Wait It Out
As a final tip for paring down your wardrobe, if you’re hesitant to give things away, try this. Set aside your get rid of pile in a box or bag for a few weeks or a month. If you miss something, pull it out and keep it. Many times you’ll realize you never gave that bag a second thought, and it will be easier to let go.
Start Building A Sustainable Wardrobe
Let’s start transitioning that wardrobe into sustainable wardrobe. Sustainability and minimalism go hand and hand, especially when it comes to how much we own. I have a bunch of tips for prevent your closet from ballooning back to its original size as well as how to properly shop for replacement items.
Now that you’ve reduce the amount of items in your closet, how do you keep it that way? Many people love shopping and use retail therapy to deal with stress. It can be hard to quick those habits, but here are some tips.
Stop Impulse Buys
First, figure out what is causing you to shop or seek retail therapy. Is it stress, anxiety, or all those flashy sales emails? Work to combat emotional triggers (check out these tips on reducing stress and anxiety) and unsubscribe from email and mailing lists.
This tip can work for physical stores, but I think it works better online. Wait to make a purchase. After finding something you like, go home and spend a couple days thinking about if you actually want or need it. You can leave the wallet at home to remove temptation so all you can do is window shop.
When shopping online, go ahead and add items to your cart, but wait to check out. Don’t buy them right away. Let the cart sit for a few days before coming back and making a decision. (Bonus: some sites will send you a coupon code if you leave items in sitting in a cart!)
One In/One Out Rule
I like this tip because it not only prevents stocking back up on loads of clothing, but it also makes you think about both what you currently own and what you want to buy. The one in/one out rule means for every item you purchase, you must get rid of one. For example, if you want to buy a new shirt, be prepared to give up one you own (using the methods above to reduce waste of course).
This rule will prevent a lot of purchases because you are forced to take inventory of your current wardrobe. It will help limit you to purchases you actually need instead of just buying something new to buy something new.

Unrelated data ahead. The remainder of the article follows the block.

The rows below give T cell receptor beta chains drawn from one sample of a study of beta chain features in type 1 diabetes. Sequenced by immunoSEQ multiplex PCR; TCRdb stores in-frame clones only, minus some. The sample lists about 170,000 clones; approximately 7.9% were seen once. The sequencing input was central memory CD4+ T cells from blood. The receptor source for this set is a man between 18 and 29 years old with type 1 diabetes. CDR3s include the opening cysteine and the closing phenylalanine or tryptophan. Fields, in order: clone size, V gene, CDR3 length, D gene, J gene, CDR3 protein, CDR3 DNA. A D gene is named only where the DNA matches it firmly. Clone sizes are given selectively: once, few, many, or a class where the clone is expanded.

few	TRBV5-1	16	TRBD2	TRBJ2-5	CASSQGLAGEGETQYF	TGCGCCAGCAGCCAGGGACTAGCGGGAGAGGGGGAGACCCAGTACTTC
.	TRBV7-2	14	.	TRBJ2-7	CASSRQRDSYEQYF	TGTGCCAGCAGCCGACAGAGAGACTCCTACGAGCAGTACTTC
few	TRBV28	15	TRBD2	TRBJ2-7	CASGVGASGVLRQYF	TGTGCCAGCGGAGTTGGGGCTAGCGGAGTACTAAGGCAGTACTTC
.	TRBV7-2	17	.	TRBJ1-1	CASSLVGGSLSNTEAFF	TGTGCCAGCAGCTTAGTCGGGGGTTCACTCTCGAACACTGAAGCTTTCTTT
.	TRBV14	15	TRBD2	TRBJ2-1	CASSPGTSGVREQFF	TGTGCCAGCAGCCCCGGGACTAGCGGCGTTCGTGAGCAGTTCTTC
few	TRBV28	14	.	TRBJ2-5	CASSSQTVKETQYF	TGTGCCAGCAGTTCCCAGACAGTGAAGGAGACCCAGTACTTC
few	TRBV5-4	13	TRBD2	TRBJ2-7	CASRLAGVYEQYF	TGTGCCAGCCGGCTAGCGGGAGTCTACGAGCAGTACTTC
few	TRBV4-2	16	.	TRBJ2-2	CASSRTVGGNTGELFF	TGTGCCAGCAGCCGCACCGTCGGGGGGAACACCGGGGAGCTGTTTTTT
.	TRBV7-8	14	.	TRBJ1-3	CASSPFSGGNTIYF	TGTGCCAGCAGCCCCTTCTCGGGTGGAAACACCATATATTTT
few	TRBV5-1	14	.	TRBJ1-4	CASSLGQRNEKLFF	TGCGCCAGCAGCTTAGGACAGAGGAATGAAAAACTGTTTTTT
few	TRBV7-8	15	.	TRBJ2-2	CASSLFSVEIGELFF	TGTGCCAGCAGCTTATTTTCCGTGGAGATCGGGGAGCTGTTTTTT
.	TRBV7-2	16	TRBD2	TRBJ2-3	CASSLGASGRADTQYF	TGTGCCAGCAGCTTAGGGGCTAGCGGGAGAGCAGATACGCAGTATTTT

You can also follow this rule in reverse. Once an item kicks the bucket, go out and find an ethical and sustainable replacement for it. This mirrors other aspects of transitioning to a zero waste lifestyle in which you get as much use out of what you own and slowly replace things over time with better options.
One day I really hope to have a capsule wardrobe. Capsule wardrobes are highly limited wardrobes usually based on the season which contain a small number of versatile garments that can be used to create many different outfits.
Many capsule wardrobes consist of neutral tones because they are easier to match with everything, but in my opinion that’s kind of boring. Feel free to create a sustainable wardrobe around a specific palette of colors (like warm autumn shades) or use a single color as an accent found in multiple garments.
Wardrobes range widely in size, but based on guide online, 30-40 items seems to be average (although some wardrobes don’t include underwear, socks, and the like in that total). Check out this post by Candace from Just Posted to see how 28 items can create 60 different outfits.
Secondhand Sustainable Wardrobe
Shopping secondhand is the easier (and cheapest!) way to create a sustainable wardrobe. Some people are really turned off by “used” clothing, but there is absolutely no reason to be. Buying secondhand is great for our environment, and I think shopping in a thrift store is a better experience than a “normal” clothing store.
When secondhand shopping, keep in mind the quality of the items although the store is pretty good about only putting up things in good shape. Check for stains, holes, or other damage that may compromise an item. Also try to limit the amount of synthetic fabrics in your items to prevent shedding of microplastics in the wash.